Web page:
G C Lichtenberg: “It is as if our languages were confounded: when we want a thought, they bring us a word; when we ask for a word, they give us a dash; and when we expect a dash, there comes a piece of bawdy.”

H. P. Lovecraft: "What a man does for pay is of little significance. What he is, as a sensitive instrument responsive to the world's beauty, is everything!"

Martin Amis: “Gogol is funny, Tolstoy in his merciless clarity is funny, and Dostoyevsky, funnily enough, is very funny indeed; moreover, the final generation of Russian literature, before it was destroyed by Lenin and Stalin, remained emphatically comic — Bunin, Bely, Bulgakov, Zamyatin. The novel is comic because life is comic (until the inevitable tragedy of the fifth act);...”

Werner Herzog: “We are surrounded by worn-out, banal, useless and exhausted images, limping and dragging themselves behind the rest of our cultural evolution.”

John Gray: "Unlike Schopenhauer, who lamented the human lot, Leopardi believed that the best response to life is laughter. What fascinated Schopenhauer, along with many later writers, was Leopardi’s insistence that illusion is necessary to human happiness."

Justin E.H. Smith: “One should of course take seriously serious efforts to improve society. But when these efforts fail, in whole or in part, it is only humor that offers redemption. So far, human expectations have always been strained, and have always come, give or take a bit, to nothing. In this respect reality itself has the form of a joke, and humor the force of truth.”

विलास सारंग: "… . . 1000 नंतर ज्या प्रकारची संस्कृती रुढ झाली , त्यामध्ये साधारणत्व विश्वात्मकता हे गुण प्राय: लुप्त झाले...आपली संस्कृती अकाली विश्वात्मक साधारणतेला मुकली आहे."

Thursday, March 13, 2014

On a Clear Day I Can See Mona Lisa's Sisters !

Toby Lichtig, The Times Literary Supplement, September 4 2013:


"...In his foreword, Gekoski tells the story of Kafka and Max Brod’s visit to the Louvre in 1911. The pair travelled from Milan and queued to get into the room that housed the “Mona Lisa”. Eventually, they pushed their way to the front. But they had not come to see the painting: they had come to see its absence. One week earlier, it had been stolen..." 

(review of Rick Gekoski's 'LOST, STOLEN OR SHREDDED- Stories of missing works of art and literatur')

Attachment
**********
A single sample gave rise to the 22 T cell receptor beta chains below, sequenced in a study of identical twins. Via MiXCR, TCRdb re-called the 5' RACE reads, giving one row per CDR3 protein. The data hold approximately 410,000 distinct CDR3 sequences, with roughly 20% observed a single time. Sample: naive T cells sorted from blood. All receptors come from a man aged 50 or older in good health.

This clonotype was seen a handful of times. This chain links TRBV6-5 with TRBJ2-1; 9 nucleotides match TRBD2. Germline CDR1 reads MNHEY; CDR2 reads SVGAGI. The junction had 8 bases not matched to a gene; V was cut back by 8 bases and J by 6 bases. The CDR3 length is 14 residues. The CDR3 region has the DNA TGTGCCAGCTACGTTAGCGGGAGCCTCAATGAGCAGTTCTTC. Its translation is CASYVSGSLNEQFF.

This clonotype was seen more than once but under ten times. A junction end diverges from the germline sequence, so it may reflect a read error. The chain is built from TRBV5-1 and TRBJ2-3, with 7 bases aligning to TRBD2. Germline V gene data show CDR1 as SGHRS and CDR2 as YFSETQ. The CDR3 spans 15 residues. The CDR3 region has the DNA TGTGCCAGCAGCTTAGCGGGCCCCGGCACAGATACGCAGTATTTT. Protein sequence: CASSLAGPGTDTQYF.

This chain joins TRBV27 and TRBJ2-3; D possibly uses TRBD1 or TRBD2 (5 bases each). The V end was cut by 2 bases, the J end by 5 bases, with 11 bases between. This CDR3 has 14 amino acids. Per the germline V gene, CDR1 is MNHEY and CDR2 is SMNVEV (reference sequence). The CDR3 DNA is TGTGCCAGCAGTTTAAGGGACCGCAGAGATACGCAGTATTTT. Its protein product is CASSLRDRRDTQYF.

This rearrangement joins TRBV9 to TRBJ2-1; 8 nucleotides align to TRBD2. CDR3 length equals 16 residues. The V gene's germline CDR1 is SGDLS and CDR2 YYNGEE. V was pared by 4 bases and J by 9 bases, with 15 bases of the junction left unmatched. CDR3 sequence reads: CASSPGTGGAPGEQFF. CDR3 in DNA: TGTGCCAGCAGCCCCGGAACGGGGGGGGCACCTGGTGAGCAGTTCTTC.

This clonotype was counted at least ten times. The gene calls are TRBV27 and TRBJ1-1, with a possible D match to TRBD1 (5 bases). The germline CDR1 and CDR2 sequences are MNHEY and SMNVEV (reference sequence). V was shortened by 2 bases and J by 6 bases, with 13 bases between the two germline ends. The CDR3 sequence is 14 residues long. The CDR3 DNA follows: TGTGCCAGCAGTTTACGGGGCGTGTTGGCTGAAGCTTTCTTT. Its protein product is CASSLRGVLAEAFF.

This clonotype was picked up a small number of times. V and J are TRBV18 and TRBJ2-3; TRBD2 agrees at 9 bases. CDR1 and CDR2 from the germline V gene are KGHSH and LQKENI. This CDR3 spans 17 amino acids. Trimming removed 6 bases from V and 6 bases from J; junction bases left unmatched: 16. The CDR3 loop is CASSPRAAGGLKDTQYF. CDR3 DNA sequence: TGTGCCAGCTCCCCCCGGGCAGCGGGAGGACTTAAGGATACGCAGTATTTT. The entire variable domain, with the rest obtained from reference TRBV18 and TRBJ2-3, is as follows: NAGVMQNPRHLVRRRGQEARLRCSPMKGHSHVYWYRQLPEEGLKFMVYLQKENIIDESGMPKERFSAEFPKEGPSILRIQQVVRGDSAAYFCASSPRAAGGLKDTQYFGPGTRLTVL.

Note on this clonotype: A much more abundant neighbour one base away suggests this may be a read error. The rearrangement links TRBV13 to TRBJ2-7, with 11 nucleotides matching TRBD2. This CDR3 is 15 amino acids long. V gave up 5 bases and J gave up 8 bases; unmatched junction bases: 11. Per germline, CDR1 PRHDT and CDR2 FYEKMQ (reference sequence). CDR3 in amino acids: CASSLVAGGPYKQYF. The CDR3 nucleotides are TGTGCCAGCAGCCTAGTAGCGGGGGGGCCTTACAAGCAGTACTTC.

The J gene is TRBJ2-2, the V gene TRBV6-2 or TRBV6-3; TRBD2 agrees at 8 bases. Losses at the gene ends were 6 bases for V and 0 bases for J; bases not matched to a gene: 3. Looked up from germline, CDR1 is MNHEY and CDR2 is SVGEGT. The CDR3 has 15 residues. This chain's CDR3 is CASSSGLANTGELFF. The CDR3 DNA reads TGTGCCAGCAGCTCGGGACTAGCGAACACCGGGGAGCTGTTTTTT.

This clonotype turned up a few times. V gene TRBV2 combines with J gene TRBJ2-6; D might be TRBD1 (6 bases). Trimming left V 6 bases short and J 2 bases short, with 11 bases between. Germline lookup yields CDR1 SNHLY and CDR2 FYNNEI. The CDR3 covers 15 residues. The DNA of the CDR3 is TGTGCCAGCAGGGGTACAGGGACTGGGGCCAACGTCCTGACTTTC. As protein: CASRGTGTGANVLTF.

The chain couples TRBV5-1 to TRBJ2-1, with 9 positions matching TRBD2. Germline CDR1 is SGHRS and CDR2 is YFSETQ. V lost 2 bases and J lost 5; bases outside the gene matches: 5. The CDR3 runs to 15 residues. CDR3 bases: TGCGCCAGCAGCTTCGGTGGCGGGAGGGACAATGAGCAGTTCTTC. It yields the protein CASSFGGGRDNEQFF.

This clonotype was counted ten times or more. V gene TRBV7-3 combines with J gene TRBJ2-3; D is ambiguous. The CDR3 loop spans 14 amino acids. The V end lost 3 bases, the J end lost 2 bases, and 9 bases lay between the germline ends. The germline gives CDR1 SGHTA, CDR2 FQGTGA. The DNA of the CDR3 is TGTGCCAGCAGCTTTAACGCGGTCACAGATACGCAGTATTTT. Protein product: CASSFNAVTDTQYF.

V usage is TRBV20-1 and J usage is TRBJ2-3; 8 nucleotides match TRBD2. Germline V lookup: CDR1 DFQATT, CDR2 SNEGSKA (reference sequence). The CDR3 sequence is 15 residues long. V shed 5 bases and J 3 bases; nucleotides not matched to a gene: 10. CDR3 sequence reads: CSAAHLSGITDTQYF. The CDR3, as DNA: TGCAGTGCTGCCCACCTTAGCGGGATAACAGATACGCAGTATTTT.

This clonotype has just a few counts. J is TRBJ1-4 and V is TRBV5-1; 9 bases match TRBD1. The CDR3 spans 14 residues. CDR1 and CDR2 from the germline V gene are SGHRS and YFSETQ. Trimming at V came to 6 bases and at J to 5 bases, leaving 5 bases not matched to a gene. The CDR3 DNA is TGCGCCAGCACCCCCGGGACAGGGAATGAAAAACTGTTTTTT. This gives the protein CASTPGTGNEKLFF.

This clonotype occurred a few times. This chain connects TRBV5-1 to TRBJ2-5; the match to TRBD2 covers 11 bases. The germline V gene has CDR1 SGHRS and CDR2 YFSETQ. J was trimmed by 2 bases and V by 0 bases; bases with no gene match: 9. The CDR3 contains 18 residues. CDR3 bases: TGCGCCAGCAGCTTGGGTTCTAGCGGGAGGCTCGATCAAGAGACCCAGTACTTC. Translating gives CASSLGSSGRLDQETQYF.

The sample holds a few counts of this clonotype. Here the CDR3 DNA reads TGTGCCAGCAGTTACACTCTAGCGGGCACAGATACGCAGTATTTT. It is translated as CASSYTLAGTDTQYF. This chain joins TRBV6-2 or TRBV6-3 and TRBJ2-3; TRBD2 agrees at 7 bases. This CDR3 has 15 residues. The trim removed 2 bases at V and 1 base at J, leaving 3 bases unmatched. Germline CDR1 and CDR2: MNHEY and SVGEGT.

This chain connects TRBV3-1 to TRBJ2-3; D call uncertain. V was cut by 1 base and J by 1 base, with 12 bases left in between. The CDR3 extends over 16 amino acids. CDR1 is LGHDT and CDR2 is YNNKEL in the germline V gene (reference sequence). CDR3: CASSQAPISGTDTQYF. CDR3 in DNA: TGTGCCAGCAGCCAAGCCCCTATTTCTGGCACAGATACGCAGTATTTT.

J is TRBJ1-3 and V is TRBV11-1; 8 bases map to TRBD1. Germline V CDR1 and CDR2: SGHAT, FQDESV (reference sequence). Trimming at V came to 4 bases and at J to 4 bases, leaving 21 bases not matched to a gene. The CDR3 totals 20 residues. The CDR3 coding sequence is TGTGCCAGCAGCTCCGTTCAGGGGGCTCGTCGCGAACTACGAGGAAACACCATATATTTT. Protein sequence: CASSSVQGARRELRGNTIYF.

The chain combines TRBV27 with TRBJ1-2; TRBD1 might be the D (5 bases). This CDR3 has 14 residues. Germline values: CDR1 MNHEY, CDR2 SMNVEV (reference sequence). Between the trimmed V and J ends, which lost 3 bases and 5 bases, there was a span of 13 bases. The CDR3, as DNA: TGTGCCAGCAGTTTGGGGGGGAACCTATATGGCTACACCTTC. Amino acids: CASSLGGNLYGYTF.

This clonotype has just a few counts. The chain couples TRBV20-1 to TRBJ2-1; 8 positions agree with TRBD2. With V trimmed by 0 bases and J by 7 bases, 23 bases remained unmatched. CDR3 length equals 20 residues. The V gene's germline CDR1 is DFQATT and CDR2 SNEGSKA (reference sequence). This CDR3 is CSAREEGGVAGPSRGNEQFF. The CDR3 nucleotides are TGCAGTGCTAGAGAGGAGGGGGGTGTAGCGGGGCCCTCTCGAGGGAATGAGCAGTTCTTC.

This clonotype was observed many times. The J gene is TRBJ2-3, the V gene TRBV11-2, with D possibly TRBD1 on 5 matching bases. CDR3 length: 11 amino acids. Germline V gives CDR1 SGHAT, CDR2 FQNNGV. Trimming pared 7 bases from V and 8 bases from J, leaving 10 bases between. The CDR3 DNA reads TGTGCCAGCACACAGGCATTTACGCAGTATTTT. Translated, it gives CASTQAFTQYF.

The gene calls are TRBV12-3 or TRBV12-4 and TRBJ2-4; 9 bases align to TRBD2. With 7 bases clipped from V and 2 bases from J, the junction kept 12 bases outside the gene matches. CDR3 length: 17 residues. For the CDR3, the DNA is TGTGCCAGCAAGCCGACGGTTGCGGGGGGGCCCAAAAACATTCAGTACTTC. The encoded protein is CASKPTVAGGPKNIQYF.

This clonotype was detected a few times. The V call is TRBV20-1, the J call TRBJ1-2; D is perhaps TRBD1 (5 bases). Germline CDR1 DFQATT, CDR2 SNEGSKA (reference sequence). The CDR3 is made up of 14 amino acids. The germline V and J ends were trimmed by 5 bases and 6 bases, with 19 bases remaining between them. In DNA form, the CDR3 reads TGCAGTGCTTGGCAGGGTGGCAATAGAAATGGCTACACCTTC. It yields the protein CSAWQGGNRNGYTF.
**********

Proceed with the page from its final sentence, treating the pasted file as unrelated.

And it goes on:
"On a Clear Day I Can't See My Sister" is the eleventh episode of The Simpsons' sixteenth season, that originally aired on March 6, 2005.

It had the following image:


Several copies of Da Vinci's Mona Lisa are exposed for sale in front of the Sprawl Mart

courtesy: Matt Groening, Fox Broadcasting Company and The Simpsons Park

The Times of India reported on Feb 4 2012: "500 yrs on, Mona Lisa's 'twin sister' discovered"


Likely artist: Francesco Melzi, one of Leonardo's favourite pupils

"The Mona Lisa at the Prado in Madrid was thought to be just another fine copy, with added eyebrows and an odd black background. But curators at Spain's national art museum yesterday announced a startling discovery: the painting was actually executed by an artist in Leonardo da Vinci's workshop at the same time as the original."

(Independent, UK, February 2 2012)

Before I came across the above, I had discovered one more 'sister' of Mona Lisa !

'Surely the most famous smile in the world, so to superimpose it on the most famous doll in the world had to be done. The Mona Lisa’s dress is fairly simple but very complicated to replicate in Barbie size'


Artist: French artist Jocelyne Grivaud re-created famous artworks using the Mattel dol,

Photograph: Jocelyne Grivaud; Corbis and The Guardian, Jan 29 2012

Jocelyne Grivaud says aboout the creation:

"This design needed time to take root, as often. The whole story began one day, in November 1967, with a present, all tenderness.

It was pink, vaporous and extremely delicate. With the patience of an angel, my mother had secretly knitted a dressing gown and tiny bootees for my Barbie. It seems to me there were more clothes, but these bootees, with their little pink knots on top totally fascinated me.

Then I grew up. The doll vanished, but I kept in mind the elegance and grace of my Barbie as well as a little bootee deep down my secret box.

One day, the idea of extending the happy part of my childhood through pictures I love took shape. Barbie is often criticized for being too blonde, too superficial, too skinny, too “ideal marketing”, too “this” and too “that”…. My aim was to adjust this so famous profile to different emblematic representations.

Here’s my personal contribution as a birthday present to my mascot, Barbie, superimposed on the vision of artists whose work I greatly appreciate.

Let me thank them all for creating such intense pictures. Many thanks to Ruth Handler for creating this dolly model that enraptured me throughout my childhood."

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